Vaginal smears were examined using wet-mount microscopy to detect Trichomonas vaginalis (TV) and Gram-stained to diagnose bacterial vaginosis (BV). Diagnosis of Neisseria gonorrhoeae was made by culture of cervical swabs using modified Thayer-Martin media. Chlamydia trachomatis diagnosis could not be performed during the study, but has been shown to be rare in this population.
Blood samples were collected at enrolment and then every 4 months. Syphilis serostatus was determined every 12 months using the rapid plasma reagin test (RPR, Human GmbH) confirmed with a Treponema pallidum haemagglutination assay (TPHA, Newmarket Laboratories). HSV-2 serology was done using the Kalon IgG2-ELISA test (Kalon Biologicals). HIV serology was done at enrolment and every 4 months among seronegative women using a Determine-1/2 rapid testing kit (Abbott Laboratories) with Genie-II (Bio-Rad Laboratories) confirmation. CD4+ counts were determined using FACScan (Becton Dickinson) at enrolment and every 6 months among HIV-1 seropositive women; plasma HIV-1 RNA was quantified every 6 to 12 months using real-time PCR with a lower limit of detection of 300 (2.48 log10 ) copies/mL. Values were converted to log10 copies/mL; those below the threshold of detection were assigned a value of half the threshold.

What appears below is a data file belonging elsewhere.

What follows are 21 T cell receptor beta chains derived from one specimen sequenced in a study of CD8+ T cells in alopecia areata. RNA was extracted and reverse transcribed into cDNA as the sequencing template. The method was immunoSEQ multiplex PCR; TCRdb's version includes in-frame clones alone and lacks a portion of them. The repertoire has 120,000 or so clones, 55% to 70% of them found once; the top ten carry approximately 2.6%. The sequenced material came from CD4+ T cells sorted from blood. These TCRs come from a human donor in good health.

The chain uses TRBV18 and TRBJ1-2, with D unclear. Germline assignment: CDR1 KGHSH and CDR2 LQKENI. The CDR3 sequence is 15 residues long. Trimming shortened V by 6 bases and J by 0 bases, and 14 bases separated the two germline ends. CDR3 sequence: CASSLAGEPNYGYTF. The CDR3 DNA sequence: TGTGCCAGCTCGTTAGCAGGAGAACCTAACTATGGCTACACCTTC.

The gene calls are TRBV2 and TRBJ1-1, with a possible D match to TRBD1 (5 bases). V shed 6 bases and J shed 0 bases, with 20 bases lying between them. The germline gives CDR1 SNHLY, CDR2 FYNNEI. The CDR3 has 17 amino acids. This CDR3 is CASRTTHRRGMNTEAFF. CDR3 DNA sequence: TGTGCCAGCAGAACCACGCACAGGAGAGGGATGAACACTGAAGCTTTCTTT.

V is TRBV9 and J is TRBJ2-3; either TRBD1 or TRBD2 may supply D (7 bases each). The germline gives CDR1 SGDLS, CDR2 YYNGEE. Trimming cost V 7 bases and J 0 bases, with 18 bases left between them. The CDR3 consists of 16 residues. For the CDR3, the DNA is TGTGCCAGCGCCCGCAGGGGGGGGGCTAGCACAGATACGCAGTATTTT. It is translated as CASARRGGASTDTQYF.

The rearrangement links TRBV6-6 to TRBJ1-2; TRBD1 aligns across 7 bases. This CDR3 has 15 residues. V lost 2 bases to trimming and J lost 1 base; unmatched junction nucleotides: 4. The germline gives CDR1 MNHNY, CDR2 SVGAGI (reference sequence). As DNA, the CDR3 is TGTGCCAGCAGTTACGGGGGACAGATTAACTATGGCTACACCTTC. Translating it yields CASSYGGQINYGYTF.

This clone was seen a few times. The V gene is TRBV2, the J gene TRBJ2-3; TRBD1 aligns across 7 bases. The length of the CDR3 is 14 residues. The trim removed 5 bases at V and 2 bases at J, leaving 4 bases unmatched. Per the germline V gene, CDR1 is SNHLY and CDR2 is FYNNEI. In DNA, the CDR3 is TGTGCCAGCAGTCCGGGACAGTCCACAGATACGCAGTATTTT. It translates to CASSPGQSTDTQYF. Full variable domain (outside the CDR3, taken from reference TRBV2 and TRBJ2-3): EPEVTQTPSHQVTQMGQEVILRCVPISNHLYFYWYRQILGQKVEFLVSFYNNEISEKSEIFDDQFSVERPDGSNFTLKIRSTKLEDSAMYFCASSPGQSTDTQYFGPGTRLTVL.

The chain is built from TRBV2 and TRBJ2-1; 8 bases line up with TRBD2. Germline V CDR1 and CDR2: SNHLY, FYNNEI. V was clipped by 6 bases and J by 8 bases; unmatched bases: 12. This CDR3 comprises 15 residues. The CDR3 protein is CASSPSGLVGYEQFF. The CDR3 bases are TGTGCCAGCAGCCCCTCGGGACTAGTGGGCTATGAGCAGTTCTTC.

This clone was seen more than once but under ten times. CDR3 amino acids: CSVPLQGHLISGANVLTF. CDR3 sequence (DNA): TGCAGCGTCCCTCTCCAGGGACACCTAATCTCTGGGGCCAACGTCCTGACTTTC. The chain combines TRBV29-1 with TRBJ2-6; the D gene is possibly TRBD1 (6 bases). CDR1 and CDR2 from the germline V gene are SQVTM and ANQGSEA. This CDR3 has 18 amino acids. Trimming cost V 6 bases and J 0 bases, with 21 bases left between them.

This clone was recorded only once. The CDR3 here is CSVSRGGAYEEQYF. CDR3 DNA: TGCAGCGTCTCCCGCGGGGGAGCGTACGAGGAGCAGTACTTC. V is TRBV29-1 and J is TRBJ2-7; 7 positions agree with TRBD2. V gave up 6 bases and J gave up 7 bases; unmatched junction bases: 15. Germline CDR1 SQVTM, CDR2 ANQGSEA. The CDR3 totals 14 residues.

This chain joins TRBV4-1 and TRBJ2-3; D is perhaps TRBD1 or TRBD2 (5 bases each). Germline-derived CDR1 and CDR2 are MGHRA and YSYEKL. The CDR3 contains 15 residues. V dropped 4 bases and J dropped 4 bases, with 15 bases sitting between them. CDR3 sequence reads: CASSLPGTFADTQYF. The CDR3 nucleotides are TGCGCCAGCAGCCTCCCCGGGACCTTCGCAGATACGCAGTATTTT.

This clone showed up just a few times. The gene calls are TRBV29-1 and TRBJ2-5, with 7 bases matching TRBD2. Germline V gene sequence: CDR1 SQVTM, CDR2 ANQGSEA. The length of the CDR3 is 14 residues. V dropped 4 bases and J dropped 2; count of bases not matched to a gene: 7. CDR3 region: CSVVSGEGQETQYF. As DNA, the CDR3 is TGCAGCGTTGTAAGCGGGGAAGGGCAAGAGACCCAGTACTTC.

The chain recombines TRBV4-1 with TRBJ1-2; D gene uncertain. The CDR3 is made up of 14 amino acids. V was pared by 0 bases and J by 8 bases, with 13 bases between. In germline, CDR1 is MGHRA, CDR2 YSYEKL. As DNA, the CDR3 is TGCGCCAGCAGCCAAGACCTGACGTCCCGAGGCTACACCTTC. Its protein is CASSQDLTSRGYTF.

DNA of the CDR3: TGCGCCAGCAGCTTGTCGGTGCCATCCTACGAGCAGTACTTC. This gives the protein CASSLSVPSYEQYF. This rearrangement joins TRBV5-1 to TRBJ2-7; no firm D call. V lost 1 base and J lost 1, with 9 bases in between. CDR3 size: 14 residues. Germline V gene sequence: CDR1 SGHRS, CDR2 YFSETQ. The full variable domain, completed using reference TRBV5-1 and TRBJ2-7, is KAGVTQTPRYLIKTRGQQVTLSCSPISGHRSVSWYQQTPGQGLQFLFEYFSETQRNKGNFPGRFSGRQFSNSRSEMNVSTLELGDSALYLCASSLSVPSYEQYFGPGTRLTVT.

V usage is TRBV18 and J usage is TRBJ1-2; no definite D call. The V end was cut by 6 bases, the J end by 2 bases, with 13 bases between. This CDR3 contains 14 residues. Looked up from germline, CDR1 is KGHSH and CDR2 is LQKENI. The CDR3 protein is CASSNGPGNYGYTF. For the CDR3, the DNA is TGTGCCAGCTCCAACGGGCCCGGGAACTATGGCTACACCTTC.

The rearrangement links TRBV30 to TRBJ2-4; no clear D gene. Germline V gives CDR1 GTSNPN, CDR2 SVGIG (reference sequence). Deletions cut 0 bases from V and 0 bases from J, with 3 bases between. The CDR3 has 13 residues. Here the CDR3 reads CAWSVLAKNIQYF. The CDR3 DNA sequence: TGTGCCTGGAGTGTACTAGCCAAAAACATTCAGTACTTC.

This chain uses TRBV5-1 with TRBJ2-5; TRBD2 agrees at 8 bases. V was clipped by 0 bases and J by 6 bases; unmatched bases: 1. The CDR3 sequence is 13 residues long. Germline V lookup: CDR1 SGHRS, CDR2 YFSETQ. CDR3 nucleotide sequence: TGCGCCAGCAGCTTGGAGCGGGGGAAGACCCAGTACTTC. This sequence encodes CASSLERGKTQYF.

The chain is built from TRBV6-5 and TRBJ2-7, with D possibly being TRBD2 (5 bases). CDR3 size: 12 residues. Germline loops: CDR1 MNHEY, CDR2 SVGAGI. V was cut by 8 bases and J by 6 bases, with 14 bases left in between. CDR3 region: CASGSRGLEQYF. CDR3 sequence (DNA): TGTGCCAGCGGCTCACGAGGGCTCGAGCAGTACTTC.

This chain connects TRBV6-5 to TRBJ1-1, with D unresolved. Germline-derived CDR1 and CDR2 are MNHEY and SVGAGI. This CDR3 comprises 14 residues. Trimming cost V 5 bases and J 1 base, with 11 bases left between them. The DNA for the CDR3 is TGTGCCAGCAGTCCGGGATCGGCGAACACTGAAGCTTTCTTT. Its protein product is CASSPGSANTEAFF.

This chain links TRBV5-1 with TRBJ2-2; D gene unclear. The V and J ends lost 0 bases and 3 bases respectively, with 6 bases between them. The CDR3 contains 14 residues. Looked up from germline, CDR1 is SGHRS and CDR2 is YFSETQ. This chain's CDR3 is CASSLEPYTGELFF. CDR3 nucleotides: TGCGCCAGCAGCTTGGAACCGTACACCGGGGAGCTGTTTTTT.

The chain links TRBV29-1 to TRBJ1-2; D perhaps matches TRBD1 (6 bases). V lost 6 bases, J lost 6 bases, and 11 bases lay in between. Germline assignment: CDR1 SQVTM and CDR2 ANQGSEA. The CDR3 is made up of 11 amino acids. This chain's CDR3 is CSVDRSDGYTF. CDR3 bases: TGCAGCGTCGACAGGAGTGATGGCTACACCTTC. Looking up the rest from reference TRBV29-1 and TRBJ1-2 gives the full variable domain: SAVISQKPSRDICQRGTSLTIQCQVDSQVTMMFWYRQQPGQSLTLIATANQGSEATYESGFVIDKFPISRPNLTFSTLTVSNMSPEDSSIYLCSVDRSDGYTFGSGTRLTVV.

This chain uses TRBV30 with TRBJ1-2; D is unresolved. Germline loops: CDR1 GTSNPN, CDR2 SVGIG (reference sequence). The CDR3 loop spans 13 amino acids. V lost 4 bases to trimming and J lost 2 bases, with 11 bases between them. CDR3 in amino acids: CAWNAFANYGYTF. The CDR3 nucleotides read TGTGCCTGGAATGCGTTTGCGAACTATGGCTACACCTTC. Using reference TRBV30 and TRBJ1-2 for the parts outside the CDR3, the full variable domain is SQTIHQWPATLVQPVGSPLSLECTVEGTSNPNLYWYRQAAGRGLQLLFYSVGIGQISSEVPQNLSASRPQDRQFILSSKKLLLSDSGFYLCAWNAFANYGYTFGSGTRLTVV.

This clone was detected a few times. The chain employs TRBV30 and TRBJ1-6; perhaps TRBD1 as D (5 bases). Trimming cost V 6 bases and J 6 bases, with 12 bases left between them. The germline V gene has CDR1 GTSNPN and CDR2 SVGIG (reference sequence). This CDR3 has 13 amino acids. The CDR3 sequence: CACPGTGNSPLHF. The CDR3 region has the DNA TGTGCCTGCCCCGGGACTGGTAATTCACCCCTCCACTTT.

A subset of women enrolled between December 2003 and March 2004 submitted an additional cervical swab at enrolment for HPV DNA detection and liquid-based cytology using a Cervex swab and the ThinPrep 2000 processor (Cytyc Corporation). HPV genotyping was performed using the INNO-LiPA genotyping v2 test (Innogenetics). The 2001 Bethesda classification was used for Papanicolaou-stained cervical slides interpretation.